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Re: Wildcard service principal?

Love Hörnquist Åstrand
In reply to this post by Victor Sudakov

22 jan. 2015 kl. 10:51 skrev Victor Sudakov <[hidden email]>:

Russ Allbery wrote:
Victor Sudakov <[hidden email]> writes:

It does not help if a service principal name IS NOT in the keytab. 

I want to match ANYTHING, ANY SPN with a valid key, no matter whether
the name does or does not match any name in the keytab.

You can't do this because Kerberos.  It inherently does not work in the
Kerberos protocol.

That name isn't just a name.  It corresponds to a principal, which in turn
corresponds to a private key, which is what's stored in that keytab.  When
the client goes to authenticate to the server, it authenticates to a
specific principal, which is chosen by the client.  The client obtains a
service ticket for that specific principal from the KDC.  The KDC includes
data encrypted in the key of that principal, which is therefore opaque to
that client.  The client presents that data to the server.  The server
decrypts that data with the key stored in its keytab.  This *has* to
happen for a Kerberos authentication to succeed.

So it doesn't make any sense to say that you want to match *any* principal
chosen by the client, because the client is going to pick a specific name,
that name has to be in the Kerberos KDC with a corresponding key, the
resulting service ticket will be encrypted in that key, and that key then
*must* be in the keytab on the server for the authentication to succeed.

I agree with the above. However, the key is already in the keytab on
the server. Why would the server care about the SPN requested, if the
encrypted data presented by the client is correct and the encrypted
secret is decrypt able?

It doesn’t in modern Heimdal if you don’t give a SPN.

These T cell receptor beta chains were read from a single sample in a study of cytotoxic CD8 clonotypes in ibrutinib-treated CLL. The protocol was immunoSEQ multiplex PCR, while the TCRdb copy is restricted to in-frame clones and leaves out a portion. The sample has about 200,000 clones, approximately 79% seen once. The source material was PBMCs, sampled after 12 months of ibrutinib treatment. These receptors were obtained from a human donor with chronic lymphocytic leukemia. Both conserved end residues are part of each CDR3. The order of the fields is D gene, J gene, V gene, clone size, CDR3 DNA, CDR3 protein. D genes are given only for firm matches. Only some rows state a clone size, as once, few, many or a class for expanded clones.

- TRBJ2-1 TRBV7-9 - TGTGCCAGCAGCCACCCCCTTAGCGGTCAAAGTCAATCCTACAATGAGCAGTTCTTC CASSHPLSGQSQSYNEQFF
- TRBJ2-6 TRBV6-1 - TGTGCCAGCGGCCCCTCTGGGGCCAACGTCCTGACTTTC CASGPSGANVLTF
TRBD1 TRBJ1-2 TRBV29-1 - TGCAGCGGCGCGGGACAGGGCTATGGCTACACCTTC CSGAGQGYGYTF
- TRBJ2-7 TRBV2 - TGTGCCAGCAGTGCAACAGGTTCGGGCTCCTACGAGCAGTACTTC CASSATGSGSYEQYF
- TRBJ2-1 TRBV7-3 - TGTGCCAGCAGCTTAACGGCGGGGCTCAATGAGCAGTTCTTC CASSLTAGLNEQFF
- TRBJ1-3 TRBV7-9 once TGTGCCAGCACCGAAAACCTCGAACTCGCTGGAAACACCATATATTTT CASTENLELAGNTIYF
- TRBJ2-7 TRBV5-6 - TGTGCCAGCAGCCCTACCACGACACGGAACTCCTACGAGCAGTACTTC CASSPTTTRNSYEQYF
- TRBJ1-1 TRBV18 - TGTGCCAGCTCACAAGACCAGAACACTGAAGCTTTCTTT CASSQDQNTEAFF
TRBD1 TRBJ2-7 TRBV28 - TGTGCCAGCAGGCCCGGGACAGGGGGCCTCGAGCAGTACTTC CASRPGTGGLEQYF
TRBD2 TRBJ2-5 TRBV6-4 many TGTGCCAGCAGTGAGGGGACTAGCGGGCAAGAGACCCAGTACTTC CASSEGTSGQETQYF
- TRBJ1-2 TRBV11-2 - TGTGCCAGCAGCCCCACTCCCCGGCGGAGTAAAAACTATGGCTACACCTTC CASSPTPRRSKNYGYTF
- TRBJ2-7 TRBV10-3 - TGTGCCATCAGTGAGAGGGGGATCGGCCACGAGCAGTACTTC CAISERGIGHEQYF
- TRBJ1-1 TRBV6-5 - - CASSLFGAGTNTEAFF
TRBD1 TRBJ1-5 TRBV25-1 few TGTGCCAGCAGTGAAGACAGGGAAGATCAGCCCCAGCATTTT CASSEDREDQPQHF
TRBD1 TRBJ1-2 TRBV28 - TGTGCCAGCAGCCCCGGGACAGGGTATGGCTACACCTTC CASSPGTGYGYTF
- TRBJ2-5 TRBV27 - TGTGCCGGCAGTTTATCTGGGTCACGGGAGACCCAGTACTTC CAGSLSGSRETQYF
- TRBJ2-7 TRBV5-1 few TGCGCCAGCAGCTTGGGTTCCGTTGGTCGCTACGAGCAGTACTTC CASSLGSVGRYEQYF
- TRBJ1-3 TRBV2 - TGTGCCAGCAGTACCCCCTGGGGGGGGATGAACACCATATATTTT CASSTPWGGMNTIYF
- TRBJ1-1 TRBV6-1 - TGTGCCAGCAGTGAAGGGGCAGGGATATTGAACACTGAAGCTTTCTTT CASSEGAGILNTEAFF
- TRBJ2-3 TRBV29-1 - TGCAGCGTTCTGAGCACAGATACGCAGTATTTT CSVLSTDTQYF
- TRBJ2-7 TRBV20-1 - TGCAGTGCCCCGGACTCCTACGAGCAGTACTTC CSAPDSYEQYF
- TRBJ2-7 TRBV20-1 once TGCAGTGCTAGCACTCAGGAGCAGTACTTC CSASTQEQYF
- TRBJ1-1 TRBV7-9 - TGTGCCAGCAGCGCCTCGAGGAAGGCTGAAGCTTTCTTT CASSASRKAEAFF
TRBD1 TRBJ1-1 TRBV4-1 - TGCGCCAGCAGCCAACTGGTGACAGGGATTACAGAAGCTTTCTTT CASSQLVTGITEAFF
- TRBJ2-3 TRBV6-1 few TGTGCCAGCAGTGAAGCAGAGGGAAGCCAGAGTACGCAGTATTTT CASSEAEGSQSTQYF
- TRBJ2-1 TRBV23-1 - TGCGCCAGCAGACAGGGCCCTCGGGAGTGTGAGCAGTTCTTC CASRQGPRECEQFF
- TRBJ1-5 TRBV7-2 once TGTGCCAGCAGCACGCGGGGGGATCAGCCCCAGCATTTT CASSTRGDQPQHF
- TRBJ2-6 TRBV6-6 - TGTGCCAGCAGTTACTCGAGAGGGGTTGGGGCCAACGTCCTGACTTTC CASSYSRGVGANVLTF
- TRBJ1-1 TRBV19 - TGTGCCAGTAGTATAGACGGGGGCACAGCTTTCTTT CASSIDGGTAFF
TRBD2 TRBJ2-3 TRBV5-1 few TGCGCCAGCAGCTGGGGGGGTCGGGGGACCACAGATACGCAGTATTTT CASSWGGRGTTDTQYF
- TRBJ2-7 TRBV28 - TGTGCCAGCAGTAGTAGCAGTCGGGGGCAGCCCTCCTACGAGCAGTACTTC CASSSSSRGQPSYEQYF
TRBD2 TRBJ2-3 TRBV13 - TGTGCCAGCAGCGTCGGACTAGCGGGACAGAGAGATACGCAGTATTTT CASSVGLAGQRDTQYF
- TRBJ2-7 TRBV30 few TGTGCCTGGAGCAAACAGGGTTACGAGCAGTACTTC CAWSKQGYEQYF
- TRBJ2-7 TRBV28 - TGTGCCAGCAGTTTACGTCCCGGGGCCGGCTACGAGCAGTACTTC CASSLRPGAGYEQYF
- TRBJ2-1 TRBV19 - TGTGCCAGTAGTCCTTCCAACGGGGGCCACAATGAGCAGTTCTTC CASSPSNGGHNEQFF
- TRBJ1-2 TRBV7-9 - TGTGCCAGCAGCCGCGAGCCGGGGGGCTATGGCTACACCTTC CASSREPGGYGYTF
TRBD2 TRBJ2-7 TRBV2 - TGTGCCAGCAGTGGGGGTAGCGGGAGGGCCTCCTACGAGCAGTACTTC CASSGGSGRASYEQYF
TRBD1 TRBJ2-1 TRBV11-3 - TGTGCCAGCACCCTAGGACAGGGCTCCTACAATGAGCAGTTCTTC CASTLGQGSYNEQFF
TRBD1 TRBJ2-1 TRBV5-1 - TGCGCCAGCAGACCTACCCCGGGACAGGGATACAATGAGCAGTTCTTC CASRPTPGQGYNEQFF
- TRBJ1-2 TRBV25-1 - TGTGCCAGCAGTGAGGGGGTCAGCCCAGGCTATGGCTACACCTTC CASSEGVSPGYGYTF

The server will try all keys in the keytab with the same enctype if there is no specified SPN, if any of them work, ”happiness”.

If this doesn’t work, that is a different story and that should be fixed.

Love


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Re: Wildcard service principal?

Victor Sudakov
Love H??rnquist ??strand wrote:

[dd]

> > I agree with the above. However, the key is already in the keytab on
> > the server. Why would the server care about the SPN requested, if the
> > encrypted data presented by the client is correct and the encrypted
> > secret is decrypt able?
>
> It doesn???t in modern Heimdal if you don???t give a SPN.

It would be nice to have a hack to "try all keys in the keytab with
the same enctype notwithstanding the SPN."

>
> The server will try all keys in the keytab with the same enctype if
> there is no specified SPN, if any of them work, ???happiness???.

It still requires that a match be found.

>
> If this doesn???t work, that is a different story and that should be fixed.
>

Iterating all keys in the keytab does work.

--
Victor Sudakov,  VAS4-RIPE, VAS47-RIPN
sip:[hidden email]
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Re: Wildcard service principal?

Love Hörnquist Åstrand

> 22 jan. 2015 kl. 12:45 skrev Victor Sudakov <[hidden email]>:
>
> Love H??rnquist ??strand wrote:
>
> [dd]
>
>>> I agree with the above. However, the key is already in the keytab on
>>> the server. Why would the server care about the SPN requested, if the
>>> encrypted data presented by the client is correct and the encrypted
>>> secret is decrypt able?
>>
>> It doesn???t in modern Heimdal if you don???t give a SPN.
>
> It would be nice to have a hack to "try all keys in the keytab with
> the same enctype notwithstanding the SPN."
>
>>
>> The server will try all keys in the keytab with the same enctype if
>> there is no specified SPN, if any of them work, ???happiness???.
>
> It still requires that a match be found.

That’s what I’m trying to say, it doesn’t match principal, just tries to decrypt using all keys.

A key is required, but that’s Kerberos.

Love